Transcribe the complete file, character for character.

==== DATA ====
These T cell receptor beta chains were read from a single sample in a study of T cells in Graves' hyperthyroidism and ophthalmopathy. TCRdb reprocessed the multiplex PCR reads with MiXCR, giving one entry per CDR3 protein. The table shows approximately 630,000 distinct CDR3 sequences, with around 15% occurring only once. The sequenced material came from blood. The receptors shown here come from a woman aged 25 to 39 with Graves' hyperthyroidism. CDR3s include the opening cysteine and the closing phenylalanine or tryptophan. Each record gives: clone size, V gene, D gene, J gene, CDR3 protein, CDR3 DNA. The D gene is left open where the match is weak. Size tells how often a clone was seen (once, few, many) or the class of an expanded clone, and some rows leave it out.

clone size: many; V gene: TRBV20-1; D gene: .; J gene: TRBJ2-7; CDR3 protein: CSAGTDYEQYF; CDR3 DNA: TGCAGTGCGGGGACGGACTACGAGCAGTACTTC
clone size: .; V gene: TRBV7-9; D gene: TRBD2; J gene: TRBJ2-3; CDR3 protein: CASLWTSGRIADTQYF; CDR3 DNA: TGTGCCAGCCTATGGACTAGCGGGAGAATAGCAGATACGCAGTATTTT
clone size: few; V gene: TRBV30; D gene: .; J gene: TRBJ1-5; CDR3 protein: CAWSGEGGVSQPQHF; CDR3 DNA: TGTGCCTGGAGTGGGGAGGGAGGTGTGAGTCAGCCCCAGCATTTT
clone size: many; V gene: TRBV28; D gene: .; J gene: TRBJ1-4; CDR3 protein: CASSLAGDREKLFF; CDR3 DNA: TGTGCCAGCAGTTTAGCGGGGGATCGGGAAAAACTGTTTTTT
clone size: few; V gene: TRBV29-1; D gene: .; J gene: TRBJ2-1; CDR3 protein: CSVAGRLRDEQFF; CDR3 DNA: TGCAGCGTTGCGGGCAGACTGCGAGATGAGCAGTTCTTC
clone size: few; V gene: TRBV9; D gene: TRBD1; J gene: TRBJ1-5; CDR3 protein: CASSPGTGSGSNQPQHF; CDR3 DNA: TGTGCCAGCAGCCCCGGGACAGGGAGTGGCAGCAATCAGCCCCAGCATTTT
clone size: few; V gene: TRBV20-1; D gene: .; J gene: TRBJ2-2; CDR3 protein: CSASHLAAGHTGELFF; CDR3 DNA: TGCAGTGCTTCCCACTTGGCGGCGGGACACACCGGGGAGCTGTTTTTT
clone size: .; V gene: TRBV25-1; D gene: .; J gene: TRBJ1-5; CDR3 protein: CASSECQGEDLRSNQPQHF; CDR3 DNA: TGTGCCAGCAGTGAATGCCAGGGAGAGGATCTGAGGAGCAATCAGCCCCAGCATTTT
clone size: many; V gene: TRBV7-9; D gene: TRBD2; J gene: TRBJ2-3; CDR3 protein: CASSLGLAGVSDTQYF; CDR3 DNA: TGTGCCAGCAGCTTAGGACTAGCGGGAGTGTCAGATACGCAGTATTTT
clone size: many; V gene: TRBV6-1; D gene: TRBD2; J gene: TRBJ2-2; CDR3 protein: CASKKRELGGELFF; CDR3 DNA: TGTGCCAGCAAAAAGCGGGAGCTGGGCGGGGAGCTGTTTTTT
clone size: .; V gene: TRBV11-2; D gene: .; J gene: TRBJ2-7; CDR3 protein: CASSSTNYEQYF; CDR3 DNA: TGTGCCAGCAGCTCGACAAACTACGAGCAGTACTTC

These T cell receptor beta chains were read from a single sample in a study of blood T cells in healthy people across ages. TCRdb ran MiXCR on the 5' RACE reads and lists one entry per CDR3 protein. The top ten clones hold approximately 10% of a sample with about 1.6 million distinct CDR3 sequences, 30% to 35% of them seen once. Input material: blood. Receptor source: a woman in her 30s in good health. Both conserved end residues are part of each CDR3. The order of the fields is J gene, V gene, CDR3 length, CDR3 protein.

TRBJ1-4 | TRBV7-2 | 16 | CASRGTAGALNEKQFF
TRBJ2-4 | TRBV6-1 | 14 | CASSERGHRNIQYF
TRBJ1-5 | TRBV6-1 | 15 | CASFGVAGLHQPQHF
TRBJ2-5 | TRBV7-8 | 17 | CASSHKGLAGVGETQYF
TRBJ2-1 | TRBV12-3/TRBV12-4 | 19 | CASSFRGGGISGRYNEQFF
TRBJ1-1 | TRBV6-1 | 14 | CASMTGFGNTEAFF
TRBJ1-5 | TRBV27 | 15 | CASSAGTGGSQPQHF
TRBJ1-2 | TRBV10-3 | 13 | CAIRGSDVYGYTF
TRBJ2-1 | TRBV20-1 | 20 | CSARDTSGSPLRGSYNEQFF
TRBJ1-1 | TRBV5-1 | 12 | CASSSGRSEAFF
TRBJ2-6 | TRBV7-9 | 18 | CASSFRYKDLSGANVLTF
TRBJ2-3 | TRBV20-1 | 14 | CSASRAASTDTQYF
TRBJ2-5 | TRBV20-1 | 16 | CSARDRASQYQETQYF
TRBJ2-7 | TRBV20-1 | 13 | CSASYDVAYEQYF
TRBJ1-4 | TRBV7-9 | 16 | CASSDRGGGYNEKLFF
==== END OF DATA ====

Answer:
These T cell receptor beta chains were read from a single sample in a study of T cells in Graves' hyperthyroidism and ophthalmopathy. TCRdb reprocessed the multiplex PCR reads with MiXCR, giving one entry per CDR3 protein. The table shows approximately 630,000 distinct CDR3 sequences, with around 15% occurring only once. The sequenced material came from blood. The receptors shown here come from a woman aged 25 to 39 with Graves' hyperthyroidism. CDR3s include the opening cysteine and the closing phenylalanine or tryptophan. Each record gives: clone size, V gene, D gene, J gene, CDR3 protein, CDR3 DNA. The D gene is left open where the match is weak. Size tells how often a clone was seen (once, few, many) or the class of an expanded clone, and some rows leave it out.

clone size: many; V gene: TRBV20-1; D gene: .; J gene: TRBJ2-7; CDR3 protein: CSAGTDYEQYF; CDR3 DNA: TGCAGTGCGGGGACGGACTACGAGCAGTACTTC
clone size: .; V gene: TRBV7-9; D gene: TRBD2; J gene: TRBJ2-3; CDR3 protein: CASLWTSGRIADTQYF; CDR3 DNA: TGTGCCAGCCTATGGACTAGCGGGAGAATAGCAGATACGCAGTATTTT
clone size: few; V gene: TRBV30; D gene: .; J gene: TRBJ1-5; CDR3 protein: CAWSGEGGVSQPQHF; CDR3 DNA: TGTGCCTGGAGTGGGGAGGGAGGTGTGAGTCAGCCCCAGCATTTT
clone size: many; V gene: TRBV28; D gene: .; J gene: TRBJ1-4; CDR3 protein: CASSLAGDREKLFF; CDR3 DNA: TGTGCCAGCAGTTTAGCGGGGGATCGGGAAAAACTGTTTTTT
clone size: few; V gene: TRBV29-1; D gene: .; J gene: TRBJ2-1; CDR3 protein: CSVAGRLRDEQFF; CDR3 DNA: TGCAGCGTTGCGGGCAGACTGCGAGATGAGCAGTTCTTC
clone size: few; V gene: TRBV9; D gene: TRBD1; J gene: TRBJ1-5; CDR3 protein: CASSPGTGSGSNQPQHF; CDR3 DNA: TGTGCCAGCAGCCCCGGGACAGGGAGTGGCAGCAATCAGCCCCAGCATTTT
clone size: few; V gene: TRBV20-1; D gene: .; J gene: TRBJ2-2; CDR3 protein: CSASHLAAGHTGELFF; CDR3 DNA: TGCAGTGCTTCCCACTTGGCGGCGGGACACACCGGGGAGCTGTTTTTT
clone size: .; V gene: TRBV25-1; D gene: .; J gene: TRBJ1-5; CDR3 protein: CASSECQGEDLRSNQPQHF; CDR3 DNA: TGTGCCAGCAGTGAATGCCAGGGAGAGGATCTGAGGAGCAATCAGCCCCAGCATTTT
clone size: many; V gene: TRBV7-9; D gene: TRBD2; J gene: TRBJ2-3; CDR3 protein: CASSLGLAGVSDTQYF; CDR3 DNA: TGTGCCAGCAGCTTAGGACTAGCGGGAGTGTCAGATACGCAGTATTTT
clone size: many; V gene: TRBV6-1; D gene: TRBD2; J gene: TRBJ2-2; CDR3 protein: CASKKRELGGELFF; CDR3 DNA: TGTGCCAGCAAAAAGCGGGAGCTGGGCGGGGAGCTGTTTTTT
clone size: .; V gene: TRBV11-2; D gene: .; J gene: TRBJ2-7; CDR3 protein: CASSSTNYEQYF; CDR3 DNA: TGTGCCAGCAGCTCGACAAACTACGAGCAGTACTTC

These T cell receptor beta chains were read from a single sample in a study of blood T cells in healthy people across ages. TCRdb ran MiXCR on the 5' RACE reads and lists one entry per CDR3 protein. The top ten clones hold approximately 10% of a sample with about 1.6 million distinct CDR3 sequences, 30% to 35% of them seen once. Input material: blood. Receptor source: a woman in her 30s in good health. Both conserved end residues are part of each CDR3. The order of the fields is J gene, V gene, CDR3 length, CDR3 protein.

TRBJ1-4 | TRBV7-2 | 16 | CASRGTAGALNEKQFF
TRBJ2-4 | TRBV6-1 | 14 | CASSERGHRNIQYF
TRBJ1-5 | TRBV6-1 | 15 | CASFGVAGLHQPQHF
TRBJ2-5 | TRBV7-8 | 17 | CASSHKGLAGVGETQYF
TRBJ2-1 | TRBV12-3/TRBV12-4 | 19 | CASSFRGGGISGRYNEQFF
TRBJ1-1 | TRBV6-1 | 14 | CASMTGFGNTEAFF
TRBJ1-5 | TRBV27 | 15 | CASSAGTGGSQPQHF
TRBJ1-2 | TRBV10-3 | 13 | CAIRGSDVYGYTF
TRBJ2-1 | TRBV20-1 | 20 | CSARDTSGSPLRGSYNEQFF
TRBJ1-1 | TRBV5-1 | 12 | CASSSGRSEAFF
TRBJ2-6 | TRBV7-9 | 18 | CASSFRYKDLSGANVLTF
TRBJ2-3 | TRBV20-1 | 14 | CSASRAASTDTQYF
TRBJ2-5 | TRBV20-1 | 16 | CSARDRASQYQETQYF
TRBJ2-7 | TRBV20-1 | 13 | CSASYDVAYEQYF
TRBJ1-4 | TRBV7-9 | 16 | CASSDRGGGYNEKLFF